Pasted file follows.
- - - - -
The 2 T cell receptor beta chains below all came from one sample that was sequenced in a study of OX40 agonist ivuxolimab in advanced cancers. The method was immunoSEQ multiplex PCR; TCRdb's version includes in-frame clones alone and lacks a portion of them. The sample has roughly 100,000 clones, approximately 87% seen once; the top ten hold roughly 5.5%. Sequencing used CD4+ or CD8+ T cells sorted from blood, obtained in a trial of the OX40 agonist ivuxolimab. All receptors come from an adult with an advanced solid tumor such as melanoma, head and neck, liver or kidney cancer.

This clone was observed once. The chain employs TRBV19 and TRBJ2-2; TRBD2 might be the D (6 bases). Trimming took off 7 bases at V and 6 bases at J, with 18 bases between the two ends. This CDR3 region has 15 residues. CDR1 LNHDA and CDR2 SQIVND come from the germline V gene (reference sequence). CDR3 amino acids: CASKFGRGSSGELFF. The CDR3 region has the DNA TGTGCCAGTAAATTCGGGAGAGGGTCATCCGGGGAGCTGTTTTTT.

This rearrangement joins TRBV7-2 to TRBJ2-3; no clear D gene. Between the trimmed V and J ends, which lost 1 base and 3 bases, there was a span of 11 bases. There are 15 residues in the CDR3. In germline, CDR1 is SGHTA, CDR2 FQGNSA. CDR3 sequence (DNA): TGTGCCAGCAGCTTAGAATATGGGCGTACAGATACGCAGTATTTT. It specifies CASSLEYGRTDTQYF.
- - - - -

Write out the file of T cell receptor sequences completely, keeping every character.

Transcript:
The 2 T cell receptor beta chains below all came from one sample that was sequenced in a study of OX40 agonist ivuxolimab in advanced cancers. The method was immunoSEQ multiplex PCR; TCRdb's version includes in-frame clones alone and lacks a portion of them. The sample has roughly 100,000 clones, approximately 87% seen once; the top ten hold roughly 5.5%. Sequencing used CD4+ or CD8+ T cells sorted from blood, obtained in a trial of the OX40 agonist ivuxolimab. All receptors come from an adult with an advanced solid tumor such as melanoma, head and neck, liver or kidney cancer.

This clone was observed once. The chain employs TRBV19 and TRBJ2-2; TRBD2 might be the D (6 bases). Trimming took off 7 bases at V and 6 bases at J, with 18 bases between the two ends. This CDR3 region has 15 residues. CDR1 LNHDA and CDR2 SQIVND come from the germline V gene (reference sequence). CDR3 amino acids: CASKFGRGSSGELFF. The CDR3 region has the DNA TGTGCCAGTAAATTCGGGAGAGGGTCATCCGGGGAGCTGTTTTTT.

This rearrangement joins TRBV7-2 to TRBJ2-3; no clear D gene. Between the trimmed V and J ends, which lost 1 base and 3 bases, there was a span of 11 bases. There are 15 residues in the CDR3. In germline, CDR1 is SGHTA, CDR2 FQGNSA. CDR3 sequence (DNA): TGTGCCAGCAGCTTAGAATATGGGCGTACAGATACGCAGTATTTT. It specifies CASSLEYGRTDTQYF.